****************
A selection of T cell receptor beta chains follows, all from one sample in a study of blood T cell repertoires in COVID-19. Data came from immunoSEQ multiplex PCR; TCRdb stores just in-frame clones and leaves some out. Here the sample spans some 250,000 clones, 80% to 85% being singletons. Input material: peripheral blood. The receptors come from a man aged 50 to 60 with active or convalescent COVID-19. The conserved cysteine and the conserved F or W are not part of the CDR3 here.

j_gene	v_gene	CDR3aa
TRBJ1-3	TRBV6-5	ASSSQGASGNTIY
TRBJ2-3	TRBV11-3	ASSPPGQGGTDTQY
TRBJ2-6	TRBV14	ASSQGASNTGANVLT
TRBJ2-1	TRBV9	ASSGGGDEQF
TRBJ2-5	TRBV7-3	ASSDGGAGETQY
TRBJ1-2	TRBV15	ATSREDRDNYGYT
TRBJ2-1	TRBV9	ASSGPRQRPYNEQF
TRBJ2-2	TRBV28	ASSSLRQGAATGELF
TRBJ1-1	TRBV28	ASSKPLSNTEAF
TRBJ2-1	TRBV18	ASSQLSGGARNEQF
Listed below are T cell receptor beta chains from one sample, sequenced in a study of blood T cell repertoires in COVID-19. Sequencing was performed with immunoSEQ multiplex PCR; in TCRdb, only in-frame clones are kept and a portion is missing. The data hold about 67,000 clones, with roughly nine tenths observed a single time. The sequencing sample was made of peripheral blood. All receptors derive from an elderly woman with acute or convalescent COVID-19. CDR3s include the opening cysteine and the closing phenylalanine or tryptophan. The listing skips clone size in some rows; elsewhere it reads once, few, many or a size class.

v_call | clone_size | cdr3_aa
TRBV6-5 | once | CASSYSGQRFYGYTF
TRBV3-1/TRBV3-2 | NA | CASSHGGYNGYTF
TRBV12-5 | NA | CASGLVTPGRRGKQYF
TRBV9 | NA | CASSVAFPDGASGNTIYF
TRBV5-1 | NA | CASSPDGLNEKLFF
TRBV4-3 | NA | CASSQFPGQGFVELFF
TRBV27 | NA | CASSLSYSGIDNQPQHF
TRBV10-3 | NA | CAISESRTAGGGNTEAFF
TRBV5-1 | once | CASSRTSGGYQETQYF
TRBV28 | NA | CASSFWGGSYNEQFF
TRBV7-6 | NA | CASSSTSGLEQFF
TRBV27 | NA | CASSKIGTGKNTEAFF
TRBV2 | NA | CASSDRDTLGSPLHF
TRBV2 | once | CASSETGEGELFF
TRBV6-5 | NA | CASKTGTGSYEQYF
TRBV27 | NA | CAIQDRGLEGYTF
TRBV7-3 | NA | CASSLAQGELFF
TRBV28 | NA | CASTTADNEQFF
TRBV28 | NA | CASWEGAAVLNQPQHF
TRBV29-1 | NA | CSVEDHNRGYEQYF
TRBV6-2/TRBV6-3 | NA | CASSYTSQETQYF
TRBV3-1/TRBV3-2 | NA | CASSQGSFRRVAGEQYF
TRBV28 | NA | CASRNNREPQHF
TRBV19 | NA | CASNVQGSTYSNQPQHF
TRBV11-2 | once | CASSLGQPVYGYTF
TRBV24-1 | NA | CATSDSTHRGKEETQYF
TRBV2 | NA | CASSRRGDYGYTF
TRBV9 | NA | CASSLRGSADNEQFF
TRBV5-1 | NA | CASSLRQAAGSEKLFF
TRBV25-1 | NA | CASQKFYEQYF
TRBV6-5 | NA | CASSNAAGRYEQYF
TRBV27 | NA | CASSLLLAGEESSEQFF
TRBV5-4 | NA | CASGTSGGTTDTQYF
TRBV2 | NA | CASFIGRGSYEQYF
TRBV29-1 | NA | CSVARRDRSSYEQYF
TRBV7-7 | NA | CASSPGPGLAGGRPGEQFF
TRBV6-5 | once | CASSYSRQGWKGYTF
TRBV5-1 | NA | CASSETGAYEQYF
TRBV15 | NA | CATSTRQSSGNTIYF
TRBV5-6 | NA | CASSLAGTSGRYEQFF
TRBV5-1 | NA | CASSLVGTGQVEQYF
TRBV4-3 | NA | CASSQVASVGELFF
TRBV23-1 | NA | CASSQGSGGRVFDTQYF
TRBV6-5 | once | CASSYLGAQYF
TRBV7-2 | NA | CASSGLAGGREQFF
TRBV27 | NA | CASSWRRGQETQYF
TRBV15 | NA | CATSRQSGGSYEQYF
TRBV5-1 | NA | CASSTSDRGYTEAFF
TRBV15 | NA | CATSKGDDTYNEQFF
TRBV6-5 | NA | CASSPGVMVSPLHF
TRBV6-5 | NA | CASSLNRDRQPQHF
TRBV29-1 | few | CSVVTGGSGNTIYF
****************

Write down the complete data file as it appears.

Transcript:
A selection of T cell receptor beta chains follows, all from one sample in a study of blood T cell repertoires in COVID-19. Data came from immunoSEQ multiplex PCR; TCRdb stores just in-frame clones and leaves some out. Here the sample spans some 250,000 clones, 80% to 85% being singletons. Input material: peripheral blood. The receptors come from a man aged 50 to 60 with active or convalescent COVID-19. The conserved cysteine and the conserved F or W are not part of the CDR3 here.

j_gene	v_gene	CDR3aa
TRBJ1-3	TRBV6-5	ASSSQGASGNTIY
TRBJ2-3	TRBV11-3	ASSPPGQGGTDTQY
TRBJ2-6	TRBV14	ASSQGASNTGANVLT
TRBJ2-1	TRBV9	ASSGGGDEQF
TRBJ2-5	TRBV7-3	ASSDGGAGETQY
TRBJ1-2	TRBV15	ATSREDRDNYGYT
TRBJ2-1	TRBV9	ASSGPRQRPYNEQF
TRBJ2-2	TRBV28	ASSSLRQGAATGELF
TRBJ1-1	TRBV28	ASSKPLSNTEAF
TRBJ2-1	TRBV18	ASSQLSGGARNEQF
Listed below are T cell receptor beta chains from one sample, sequenced in a study of blood T cell repertoires in COVID-19. Sequencing was performed with immunoSEQ multiplex PCR; in TCRdb, only in-frame clones are kept and a portion is missing. The data hold about 67,000 clones, with roughly nine tenths observed a single time. The sequencing sample was made of peripheral blood. All receptors derive from an elderly woman with acute or convalescent COVID-19. CDR3s include the opening cysteine and the closing phenylalanine or tryptophan. The listing skips clone size in some rows; elsewhere it reads once, few, many or a size class.

v_call | clone_size | cdr3_aa
TRBV6-5 | once | CASSYSGQRFYGYTF
TRBV3-1/TRBV3-2 | NA | CASSHGGYNGYTF
TRBV12-5 | NA | CASGLVTPGRRGKQYF
TRBV9 | NA | CASSVAFPDGASGNTIYF
TRBV5-1 | NA | CASSPDGLNEKLFF
TRBV4-3 | NA | CASSQFPGQGFVELFF
TRBV27 | NA | CASSLSYSGIDNQPQHF
TRBV10-3 | NA | CAISESRTAGGGNTEAFF
TRBV5-1 | once | CASSRTSGGYQETQYF
TRBV28 | NA | CASSFWGGSYNEQFF
TRBV7-6 | NA | CASSSTSGLEQFF
TRBV27 | NA | CASSKIGTGKNTEAFF
TRBV2 | NA | CASSDRDTLGSPLHF
TRBV2 | once | CASSETGEGELFF
TRBV6-5 | NA | CASKTGTGSYEQYF
TRBV27 | NA | CAIQDRGLEGYTF
TRBV7-3 | NA | CASSLAQGELFF
TRBV28 | NA | CASTTADNEQFF
TRBV28 | NA | CASWEGAAVLNQPQHF
TRBV29-1 | NA | CSVEDHNRGYEQYF
TRBV6-2/TRBV6-3 | NA | CASSYTSQETQYF
TRBV3-1/TRBV3-2 | NA | CASSQGSFRRVAGEQYF
TRBV28 | NA | CASRNNREPQHF
TRBV19 | NA | CASNVQGSTYSNQPQHF
TRBV11-2 | once | CASSLGQPVYGYTF
TRBV24-1 | NA | CATSDSTHRGKEETQYF
TRBV2 | NA | CASSRRGDYGYTF
TRBV9 | NA | CASSLRGSADNEQFF
TRBV5-1 | NA | CASSLRQAAGSEKLFF
TRBV25-1 | NA | CASQKFYEQYF
TRBV6-5 | NA | CASSNAAGRYEQYF
TRBV27 | NA | CASSLLLAGEESSEQFF
TRBV5-4 | NA | CASGTSGGTTDTQYF
TRBV2 | NA | CASFIGRGSYEQYF
TRBV29-1 | NA | CSVARRDRSSYEQYF
TRBV7-7 | NA | CASSPGPGLAGGRPGEQFF
TRBV6-5 | once | CASSYSRQGWKGYTF
TRBV5-1 | NA | CASSETGAYEQYF
TRBV15 | NA | CATSTRQSSGNTIYF
TRBV5-6 | NA | CASSLAGTSGRYEQFF
TRBV5-1 | NA | CASSLVGTGQVEQYF
TRBV4-3 | NA | CASSQVASVGELFF
TRBV23-1 | NA | CASSQGSGGRVFDTQYF
TRBV6-5 | once | CASSYLGAQYF
TRBV7-2 | NA | CASSGLAGGREQFF
TRBV27 | NA | CASSWRRGQETQYF
TRBV15 | NA | CATSRQSGGSYEQYF
TRBV5-1 | NA | CASSTSDRGYTEAFF
TRBV15 | NA | CATSKGDDTYNEQFF
TRBV6-5 | NA | CASSPGVMVSPLHF
TRBV6-5 | NA | CASSLNRDRQPQHF
TRBV29-1 | few | CSVVTGGSGNTIYF